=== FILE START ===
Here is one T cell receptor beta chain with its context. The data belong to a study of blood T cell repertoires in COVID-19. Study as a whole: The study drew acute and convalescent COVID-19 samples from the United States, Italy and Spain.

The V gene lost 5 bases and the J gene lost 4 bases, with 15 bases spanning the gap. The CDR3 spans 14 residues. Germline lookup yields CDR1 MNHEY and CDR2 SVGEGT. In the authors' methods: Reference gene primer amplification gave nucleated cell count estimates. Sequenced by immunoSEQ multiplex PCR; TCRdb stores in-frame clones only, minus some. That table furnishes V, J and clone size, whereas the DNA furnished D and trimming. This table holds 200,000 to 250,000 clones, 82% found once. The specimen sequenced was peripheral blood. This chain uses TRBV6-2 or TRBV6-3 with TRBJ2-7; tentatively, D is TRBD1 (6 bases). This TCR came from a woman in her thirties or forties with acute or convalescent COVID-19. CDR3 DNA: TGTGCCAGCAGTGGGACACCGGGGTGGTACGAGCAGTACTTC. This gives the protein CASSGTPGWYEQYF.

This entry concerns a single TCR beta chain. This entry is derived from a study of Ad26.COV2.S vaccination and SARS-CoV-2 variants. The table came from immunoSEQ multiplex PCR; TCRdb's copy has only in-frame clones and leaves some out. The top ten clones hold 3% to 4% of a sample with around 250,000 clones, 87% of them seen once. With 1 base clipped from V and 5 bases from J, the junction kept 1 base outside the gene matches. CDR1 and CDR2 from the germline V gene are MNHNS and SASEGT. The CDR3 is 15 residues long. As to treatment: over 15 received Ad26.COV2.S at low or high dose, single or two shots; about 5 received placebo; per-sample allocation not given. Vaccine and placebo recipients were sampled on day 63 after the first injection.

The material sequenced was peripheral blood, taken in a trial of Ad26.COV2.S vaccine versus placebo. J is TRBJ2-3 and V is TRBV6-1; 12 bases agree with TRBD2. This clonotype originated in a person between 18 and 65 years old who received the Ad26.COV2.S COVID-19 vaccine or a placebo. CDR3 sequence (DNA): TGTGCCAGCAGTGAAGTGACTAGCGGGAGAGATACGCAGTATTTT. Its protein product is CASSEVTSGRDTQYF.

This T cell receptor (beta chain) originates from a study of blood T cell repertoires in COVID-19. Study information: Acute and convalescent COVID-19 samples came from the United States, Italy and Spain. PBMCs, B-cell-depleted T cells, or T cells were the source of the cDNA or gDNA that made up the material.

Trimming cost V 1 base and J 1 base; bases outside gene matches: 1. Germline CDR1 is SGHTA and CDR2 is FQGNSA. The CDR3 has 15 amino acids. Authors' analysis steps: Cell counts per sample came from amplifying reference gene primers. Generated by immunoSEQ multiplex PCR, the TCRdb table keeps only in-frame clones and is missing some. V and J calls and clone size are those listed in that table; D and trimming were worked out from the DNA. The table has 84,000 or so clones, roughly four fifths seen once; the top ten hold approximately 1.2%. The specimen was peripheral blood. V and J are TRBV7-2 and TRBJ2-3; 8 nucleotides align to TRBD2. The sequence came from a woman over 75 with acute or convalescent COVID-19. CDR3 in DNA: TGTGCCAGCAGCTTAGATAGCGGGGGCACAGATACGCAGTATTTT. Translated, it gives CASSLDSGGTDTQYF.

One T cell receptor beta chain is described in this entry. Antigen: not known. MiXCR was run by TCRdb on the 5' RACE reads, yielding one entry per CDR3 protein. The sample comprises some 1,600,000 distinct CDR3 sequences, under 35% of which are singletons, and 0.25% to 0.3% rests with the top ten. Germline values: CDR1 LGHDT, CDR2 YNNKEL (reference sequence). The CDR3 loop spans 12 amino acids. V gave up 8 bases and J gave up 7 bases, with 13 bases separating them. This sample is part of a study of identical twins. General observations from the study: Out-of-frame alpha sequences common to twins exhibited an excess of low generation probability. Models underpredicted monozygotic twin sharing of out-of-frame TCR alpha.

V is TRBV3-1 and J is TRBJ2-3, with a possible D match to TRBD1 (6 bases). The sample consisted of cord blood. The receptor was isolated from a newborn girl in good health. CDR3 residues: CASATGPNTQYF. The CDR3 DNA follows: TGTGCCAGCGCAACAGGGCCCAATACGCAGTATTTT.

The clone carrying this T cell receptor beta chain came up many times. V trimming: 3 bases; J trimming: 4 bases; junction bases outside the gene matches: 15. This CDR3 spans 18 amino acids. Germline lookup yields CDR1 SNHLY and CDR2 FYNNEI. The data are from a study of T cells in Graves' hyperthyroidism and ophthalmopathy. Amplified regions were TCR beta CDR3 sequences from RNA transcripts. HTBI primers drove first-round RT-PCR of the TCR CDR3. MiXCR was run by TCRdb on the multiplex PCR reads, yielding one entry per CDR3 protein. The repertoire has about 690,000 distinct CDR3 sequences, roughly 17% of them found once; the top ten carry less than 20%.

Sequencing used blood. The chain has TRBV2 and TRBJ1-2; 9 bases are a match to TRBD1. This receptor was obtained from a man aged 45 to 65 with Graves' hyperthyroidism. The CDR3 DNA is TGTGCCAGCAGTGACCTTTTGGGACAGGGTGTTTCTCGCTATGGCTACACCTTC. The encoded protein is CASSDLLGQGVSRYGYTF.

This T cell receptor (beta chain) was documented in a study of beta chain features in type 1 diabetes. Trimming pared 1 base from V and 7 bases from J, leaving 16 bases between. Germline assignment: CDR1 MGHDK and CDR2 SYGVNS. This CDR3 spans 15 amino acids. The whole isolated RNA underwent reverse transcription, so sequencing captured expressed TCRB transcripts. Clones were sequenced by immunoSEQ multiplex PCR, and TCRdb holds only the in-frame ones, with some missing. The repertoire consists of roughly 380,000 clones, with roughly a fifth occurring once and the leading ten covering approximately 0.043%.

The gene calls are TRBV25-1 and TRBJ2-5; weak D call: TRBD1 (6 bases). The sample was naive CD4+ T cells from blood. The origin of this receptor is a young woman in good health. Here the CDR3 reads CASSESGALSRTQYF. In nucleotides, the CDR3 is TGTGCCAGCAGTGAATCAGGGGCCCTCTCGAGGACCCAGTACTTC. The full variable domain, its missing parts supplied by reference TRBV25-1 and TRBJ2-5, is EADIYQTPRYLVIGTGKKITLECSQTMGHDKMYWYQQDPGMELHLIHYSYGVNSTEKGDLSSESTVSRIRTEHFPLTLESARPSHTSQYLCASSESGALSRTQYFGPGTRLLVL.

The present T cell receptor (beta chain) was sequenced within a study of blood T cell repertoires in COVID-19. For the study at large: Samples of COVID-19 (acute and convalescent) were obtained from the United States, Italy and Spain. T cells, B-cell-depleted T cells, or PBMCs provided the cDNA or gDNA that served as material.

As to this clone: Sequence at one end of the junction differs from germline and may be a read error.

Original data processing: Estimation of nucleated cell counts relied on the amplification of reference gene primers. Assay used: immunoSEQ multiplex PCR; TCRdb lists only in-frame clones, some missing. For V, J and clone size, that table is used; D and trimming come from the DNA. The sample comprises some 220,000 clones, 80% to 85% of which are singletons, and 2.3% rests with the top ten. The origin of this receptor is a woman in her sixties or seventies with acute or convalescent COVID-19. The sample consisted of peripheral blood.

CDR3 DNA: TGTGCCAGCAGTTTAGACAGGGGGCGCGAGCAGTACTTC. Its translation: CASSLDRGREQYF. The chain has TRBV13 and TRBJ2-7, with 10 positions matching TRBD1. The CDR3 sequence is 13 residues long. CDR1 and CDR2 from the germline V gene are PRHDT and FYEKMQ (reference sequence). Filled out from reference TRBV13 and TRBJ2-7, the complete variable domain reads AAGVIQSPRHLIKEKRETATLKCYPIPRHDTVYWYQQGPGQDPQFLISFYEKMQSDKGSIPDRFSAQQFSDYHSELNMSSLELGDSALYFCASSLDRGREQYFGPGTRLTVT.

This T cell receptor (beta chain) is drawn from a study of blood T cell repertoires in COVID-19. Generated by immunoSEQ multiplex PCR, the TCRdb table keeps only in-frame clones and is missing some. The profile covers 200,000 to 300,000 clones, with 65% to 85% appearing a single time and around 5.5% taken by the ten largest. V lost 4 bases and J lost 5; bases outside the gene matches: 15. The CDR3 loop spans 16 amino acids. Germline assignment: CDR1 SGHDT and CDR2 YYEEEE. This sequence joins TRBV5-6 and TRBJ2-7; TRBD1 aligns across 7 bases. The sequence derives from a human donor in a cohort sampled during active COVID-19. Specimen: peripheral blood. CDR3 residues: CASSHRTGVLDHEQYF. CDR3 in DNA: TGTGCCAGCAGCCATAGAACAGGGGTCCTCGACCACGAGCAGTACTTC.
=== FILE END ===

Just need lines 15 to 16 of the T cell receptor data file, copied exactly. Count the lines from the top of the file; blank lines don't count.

Original data processing: Estimation of nucleated cell counts relied on the amplification of reference gene primers. Assay used: immunoSEQ multiplex PCR; TCRdb lists only in-frame clones, some missing. For V, J and clone size, that table is used; D and trimming come from the DNA. The sample comprises some 220,000 clones, 80% to 85% of which are singletons, and 2.3% rests with the top ten. The origin of this receptor is a woman in her sixties or seventies with acute or convalescent COVID-19. The sample consisted of peripheral blood.

CDR3 DNA: TGTGCCAGCAGTTTAGACAGGGGGCGCGAGCAGTACTTC. Its translation: CASSLDRGREQYF. The chain has TRBV13 and TRBJ2-7, with 10 positions matching TRBD1. The CDR3 sequence is 13 residues long. CDR1 and CDR2 from the germline V gene are PRHDT and FYEKMQ (reference sequence). Filled out from reference TRBV13 and TRBJ2-7, the complete variable domain reads AAGVIQSPRHLIKEKRETATLKCYPIPRHDTVYWYQQGPGQDPQFLISFYEKMQSDKGSIPDRFSAQQFSDYHSELNMSSLELGDSALYFCASSLDRGREQYFGPGTRLTVT.